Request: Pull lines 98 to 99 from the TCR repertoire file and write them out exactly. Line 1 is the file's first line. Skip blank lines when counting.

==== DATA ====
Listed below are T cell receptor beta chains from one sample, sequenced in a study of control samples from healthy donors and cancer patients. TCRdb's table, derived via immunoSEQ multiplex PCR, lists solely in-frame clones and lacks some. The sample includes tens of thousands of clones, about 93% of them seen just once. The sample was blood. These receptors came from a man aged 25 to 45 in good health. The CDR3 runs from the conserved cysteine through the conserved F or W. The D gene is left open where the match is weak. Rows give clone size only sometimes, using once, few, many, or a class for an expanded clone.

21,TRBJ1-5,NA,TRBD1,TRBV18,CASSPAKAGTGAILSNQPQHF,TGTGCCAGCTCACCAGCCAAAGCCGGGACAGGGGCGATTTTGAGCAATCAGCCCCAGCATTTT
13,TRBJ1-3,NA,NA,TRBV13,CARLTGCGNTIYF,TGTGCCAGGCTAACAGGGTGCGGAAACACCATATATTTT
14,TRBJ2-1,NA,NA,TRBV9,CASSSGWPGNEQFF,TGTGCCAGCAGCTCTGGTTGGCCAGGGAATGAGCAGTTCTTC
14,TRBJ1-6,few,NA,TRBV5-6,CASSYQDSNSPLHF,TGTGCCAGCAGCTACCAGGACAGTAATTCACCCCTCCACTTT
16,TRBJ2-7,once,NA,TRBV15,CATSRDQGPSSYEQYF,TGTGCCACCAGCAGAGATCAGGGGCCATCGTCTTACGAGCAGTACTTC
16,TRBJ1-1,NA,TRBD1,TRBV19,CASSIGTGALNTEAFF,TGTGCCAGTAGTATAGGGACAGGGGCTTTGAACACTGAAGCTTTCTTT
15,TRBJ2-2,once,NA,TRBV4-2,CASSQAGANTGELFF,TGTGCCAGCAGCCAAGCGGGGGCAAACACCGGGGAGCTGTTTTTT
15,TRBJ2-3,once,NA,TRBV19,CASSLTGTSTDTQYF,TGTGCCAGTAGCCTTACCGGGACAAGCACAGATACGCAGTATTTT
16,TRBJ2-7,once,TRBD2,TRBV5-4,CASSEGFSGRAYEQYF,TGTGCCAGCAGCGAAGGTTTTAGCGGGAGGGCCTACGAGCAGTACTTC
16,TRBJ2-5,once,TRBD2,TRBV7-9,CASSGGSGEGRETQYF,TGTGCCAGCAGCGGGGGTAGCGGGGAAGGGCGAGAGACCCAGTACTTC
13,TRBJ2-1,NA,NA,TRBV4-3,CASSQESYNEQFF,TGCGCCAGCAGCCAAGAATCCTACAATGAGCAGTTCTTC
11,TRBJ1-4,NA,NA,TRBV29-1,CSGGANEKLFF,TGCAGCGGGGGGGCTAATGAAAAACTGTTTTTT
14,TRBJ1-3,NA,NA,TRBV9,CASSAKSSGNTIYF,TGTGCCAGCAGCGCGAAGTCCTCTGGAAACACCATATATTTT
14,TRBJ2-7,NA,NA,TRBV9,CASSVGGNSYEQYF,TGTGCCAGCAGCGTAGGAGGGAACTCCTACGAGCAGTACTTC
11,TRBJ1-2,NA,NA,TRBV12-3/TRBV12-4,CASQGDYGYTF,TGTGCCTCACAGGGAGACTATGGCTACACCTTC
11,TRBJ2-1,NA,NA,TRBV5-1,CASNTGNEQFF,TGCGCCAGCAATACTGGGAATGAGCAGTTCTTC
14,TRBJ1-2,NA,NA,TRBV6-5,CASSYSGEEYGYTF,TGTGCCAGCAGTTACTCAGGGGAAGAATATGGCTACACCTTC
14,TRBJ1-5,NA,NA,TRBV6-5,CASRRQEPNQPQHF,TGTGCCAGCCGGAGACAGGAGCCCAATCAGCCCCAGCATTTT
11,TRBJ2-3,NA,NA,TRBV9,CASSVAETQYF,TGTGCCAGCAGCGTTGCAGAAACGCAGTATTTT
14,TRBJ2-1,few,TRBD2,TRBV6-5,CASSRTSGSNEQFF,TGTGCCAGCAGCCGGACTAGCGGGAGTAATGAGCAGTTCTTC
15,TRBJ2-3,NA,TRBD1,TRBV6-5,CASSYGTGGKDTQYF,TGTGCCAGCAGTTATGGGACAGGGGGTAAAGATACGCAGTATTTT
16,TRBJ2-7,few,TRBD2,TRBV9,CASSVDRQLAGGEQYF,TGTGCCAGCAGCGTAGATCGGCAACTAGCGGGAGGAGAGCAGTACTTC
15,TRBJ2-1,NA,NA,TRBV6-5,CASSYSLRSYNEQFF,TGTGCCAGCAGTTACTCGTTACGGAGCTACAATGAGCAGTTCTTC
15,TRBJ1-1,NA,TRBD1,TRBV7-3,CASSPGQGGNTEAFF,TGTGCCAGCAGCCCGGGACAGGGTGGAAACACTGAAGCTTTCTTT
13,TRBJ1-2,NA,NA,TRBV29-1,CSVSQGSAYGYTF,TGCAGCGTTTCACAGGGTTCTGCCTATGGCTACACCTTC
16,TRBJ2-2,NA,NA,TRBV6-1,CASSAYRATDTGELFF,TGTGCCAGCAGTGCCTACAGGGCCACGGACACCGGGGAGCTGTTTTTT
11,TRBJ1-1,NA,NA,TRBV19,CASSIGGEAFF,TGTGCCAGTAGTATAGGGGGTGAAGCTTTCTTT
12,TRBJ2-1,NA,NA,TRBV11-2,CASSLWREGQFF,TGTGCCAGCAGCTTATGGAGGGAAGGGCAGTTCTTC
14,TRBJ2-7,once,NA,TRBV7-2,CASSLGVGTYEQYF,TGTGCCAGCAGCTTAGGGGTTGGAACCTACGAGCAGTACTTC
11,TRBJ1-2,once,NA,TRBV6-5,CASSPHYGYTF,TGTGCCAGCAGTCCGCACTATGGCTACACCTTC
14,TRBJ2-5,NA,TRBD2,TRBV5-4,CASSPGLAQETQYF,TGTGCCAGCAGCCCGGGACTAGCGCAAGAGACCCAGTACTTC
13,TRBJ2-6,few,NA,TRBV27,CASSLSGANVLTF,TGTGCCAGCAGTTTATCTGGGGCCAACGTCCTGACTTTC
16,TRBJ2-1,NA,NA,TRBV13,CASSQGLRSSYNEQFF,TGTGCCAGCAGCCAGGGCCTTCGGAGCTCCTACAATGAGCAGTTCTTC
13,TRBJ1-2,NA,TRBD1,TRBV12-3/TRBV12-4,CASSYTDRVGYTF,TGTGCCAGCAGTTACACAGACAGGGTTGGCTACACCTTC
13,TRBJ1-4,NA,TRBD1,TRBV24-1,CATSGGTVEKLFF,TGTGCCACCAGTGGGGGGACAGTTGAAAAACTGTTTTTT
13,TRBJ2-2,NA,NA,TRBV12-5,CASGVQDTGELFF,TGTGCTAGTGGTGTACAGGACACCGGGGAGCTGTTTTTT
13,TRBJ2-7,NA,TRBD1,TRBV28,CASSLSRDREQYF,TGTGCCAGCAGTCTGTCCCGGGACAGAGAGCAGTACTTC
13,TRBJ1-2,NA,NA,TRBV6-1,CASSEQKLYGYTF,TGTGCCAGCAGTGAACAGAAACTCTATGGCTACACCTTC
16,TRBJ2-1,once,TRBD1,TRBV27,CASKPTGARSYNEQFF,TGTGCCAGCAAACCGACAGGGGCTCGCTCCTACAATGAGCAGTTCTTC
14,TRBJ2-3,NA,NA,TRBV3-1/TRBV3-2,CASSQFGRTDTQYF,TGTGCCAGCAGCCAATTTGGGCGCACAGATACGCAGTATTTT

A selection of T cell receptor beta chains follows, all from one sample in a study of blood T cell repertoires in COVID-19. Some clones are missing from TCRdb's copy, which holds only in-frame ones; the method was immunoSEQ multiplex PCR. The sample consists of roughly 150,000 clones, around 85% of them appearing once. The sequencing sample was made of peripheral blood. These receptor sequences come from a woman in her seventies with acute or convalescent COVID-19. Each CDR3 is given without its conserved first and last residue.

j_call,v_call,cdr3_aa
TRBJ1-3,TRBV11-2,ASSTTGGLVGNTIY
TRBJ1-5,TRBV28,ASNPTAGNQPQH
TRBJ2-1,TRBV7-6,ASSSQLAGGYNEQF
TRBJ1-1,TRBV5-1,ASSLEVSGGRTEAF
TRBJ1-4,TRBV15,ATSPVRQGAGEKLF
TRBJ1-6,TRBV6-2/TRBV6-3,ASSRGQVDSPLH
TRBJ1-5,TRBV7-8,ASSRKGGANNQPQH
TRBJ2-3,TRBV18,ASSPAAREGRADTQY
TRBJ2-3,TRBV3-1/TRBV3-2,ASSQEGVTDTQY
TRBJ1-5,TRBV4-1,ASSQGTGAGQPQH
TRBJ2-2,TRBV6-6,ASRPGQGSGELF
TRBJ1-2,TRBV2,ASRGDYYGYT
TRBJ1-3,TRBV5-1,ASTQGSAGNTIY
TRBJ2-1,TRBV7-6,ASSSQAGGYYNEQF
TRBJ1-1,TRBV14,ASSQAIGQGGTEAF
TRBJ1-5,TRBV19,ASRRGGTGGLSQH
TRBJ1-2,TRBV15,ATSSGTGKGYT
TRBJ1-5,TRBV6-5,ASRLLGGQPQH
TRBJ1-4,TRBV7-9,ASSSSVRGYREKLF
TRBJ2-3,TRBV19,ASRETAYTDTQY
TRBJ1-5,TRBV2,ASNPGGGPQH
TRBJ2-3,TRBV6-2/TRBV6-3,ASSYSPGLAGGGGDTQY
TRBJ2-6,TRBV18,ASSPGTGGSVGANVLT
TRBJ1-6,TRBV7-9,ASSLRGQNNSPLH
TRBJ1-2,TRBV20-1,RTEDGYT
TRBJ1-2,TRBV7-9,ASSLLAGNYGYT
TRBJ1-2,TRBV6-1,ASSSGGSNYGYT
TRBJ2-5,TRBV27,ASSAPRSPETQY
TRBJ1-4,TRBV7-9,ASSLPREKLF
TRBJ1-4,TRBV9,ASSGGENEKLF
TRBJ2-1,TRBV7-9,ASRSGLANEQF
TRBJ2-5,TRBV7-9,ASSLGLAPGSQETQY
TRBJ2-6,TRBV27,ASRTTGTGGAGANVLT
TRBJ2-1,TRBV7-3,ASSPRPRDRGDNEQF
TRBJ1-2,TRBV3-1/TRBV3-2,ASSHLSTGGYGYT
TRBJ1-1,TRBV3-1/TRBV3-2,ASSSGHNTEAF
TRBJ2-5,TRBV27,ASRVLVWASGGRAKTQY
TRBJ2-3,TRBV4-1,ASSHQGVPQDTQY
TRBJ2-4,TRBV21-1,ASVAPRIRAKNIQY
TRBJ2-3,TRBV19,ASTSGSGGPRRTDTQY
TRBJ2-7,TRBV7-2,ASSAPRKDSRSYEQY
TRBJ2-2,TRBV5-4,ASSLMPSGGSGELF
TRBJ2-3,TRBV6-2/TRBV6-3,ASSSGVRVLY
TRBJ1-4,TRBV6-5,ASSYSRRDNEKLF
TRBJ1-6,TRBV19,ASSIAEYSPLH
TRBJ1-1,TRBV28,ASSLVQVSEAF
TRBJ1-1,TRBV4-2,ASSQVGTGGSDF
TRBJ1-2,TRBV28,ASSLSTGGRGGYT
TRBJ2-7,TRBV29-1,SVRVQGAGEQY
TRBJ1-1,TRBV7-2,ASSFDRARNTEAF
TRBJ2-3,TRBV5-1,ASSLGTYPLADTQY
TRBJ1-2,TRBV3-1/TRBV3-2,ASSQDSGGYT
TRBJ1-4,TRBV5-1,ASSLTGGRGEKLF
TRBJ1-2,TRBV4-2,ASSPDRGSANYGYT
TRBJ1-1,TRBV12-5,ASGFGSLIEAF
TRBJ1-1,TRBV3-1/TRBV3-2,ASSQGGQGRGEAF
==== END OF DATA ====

TRBJ1-1,TRBV12-5,ASGFGSLIEAF
TRBJ1-1,TRBV3-1/TRBV3-2,ASSQGGQGRGEAF